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of the others because usually when he mentioned left is going to take away a statue it isually a black woman of power that he is scared of. the fact that he is now ig throwing you in you are doing a good job of absolutely getting under his skin. clearly it worked for his audience. he is probably going to use the name often. it is a compliment of the work that you do. >> let's wrap up this july 4th discussion with observations on the state of our democracy. pugh released its gold standard analysis of the 2020 election this week which, according to the "new york times," found that while many democrats had hoped to overwhelm mr. trump with a surge in turnout among yun and non-white voters, the new data confirms that neither candidate claimed a decisive advantage in the highest turn-out election since 1900. republicans in 2021 have responded to those results by
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continuing to rile up their most extreme supporters while using the law and courts to suppress minority voters in new and unfrankly unprecedented ways. are you concerned about where they are weeded? and how can we turn things around? >> yeah, i'm -- i am, rev, look. young voters just registering today are inheriting the greatest country the face of the earth. it is a country deeply flawed. we know it was founded on a racist narrative where one race owned another. the laws, the constitution were written to protect that race that wanted to continue to per pet rate sovereignty over another. so today is a day where we reflect on our independence. but we reflect on the fact that the work of independence, of liberty, of justice is never done. and i think this chapter coming out of the trump years defines exactly that challenge that we face ahead. yun voters are being gifted a
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remarkable, a wonderful nation, that provides opportunities for everybody. but it's not without its flaws. and it is up to these new voters to increase their participation to accept what they are being invested with, and to make it better for generations to come. >> a timma, your thoughts on the fourth of july? >> my thoughts on the fourth of july is that, you know, quite frankly, i think it is a lot of block voters who worked very hard in michigan, pennsylvania, and georgia to make it possible not only to get biden elected but also so that we have a democratic congress that would enable him to be able to pass a much more ambitious agenda than if the senate was coursing him to power share. on this fourth of july, i really hope that we renew our commitment, all of us, to getting involved in politics and voting and fighting against voter suppression.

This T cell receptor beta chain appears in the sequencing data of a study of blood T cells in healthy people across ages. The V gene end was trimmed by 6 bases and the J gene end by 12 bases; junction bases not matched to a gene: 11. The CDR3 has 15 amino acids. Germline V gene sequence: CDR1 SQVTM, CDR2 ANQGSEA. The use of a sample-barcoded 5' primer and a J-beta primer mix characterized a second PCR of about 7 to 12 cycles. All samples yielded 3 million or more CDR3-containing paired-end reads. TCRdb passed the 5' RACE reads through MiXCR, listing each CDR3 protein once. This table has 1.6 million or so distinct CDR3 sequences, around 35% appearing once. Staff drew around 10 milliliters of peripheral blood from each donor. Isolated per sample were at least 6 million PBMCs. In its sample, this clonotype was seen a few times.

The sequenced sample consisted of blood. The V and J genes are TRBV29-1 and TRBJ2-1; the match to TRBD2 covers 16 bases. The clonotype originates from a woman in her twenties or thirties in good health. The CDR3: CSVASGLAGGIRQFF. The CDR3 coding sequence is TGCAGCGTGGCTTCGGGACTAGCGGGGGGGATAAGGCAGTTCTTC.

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because for me, especially as a black woman, the daughter of immigrants, myself, i think often about the importance of democracy in america actually living up to its ideals that were laid on paper in 176. >> thank you both for abouting with us. coming up, new legislation could eliminate harsh penalties for drug sentences. i will explain next. with relapsing forms of ms... there's a lot to deal with. not just unpredictable relapses. all these other things too. it can all add up. kesimpta is a once-monthly at-home injection... that may help you put these rms challenges in their place. kesimpta was proven superior at reducing the rate of relapses, active lesions, and slowing disability progression vs aubagio. don't take kesimpta if you have hepatitis b, and tell your doctor if you have had it, as it could come back. kesimpta can cause serious side effects, including infections. while no cases of pml were reported in rms
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welcome back to "politics nation." mass incarceration has reached a crisis point in this country, with more than 40% of federal prisoners being incarceratesed for drug-related offenses. and while the bureau of prisons does not break out that number into categories of drugs, we do know that under current law, possession or sale of crack cocaine carries a much longer sentence than powder cocaine even though both forms of the drug are highly addictive and impact the brain the same way. there is a bill currently under consideration and backed by the biden administration that would eliminate those sentencing disparities for good. joining me now is harley harris, president and executive director of the justice network. let's start off with the racial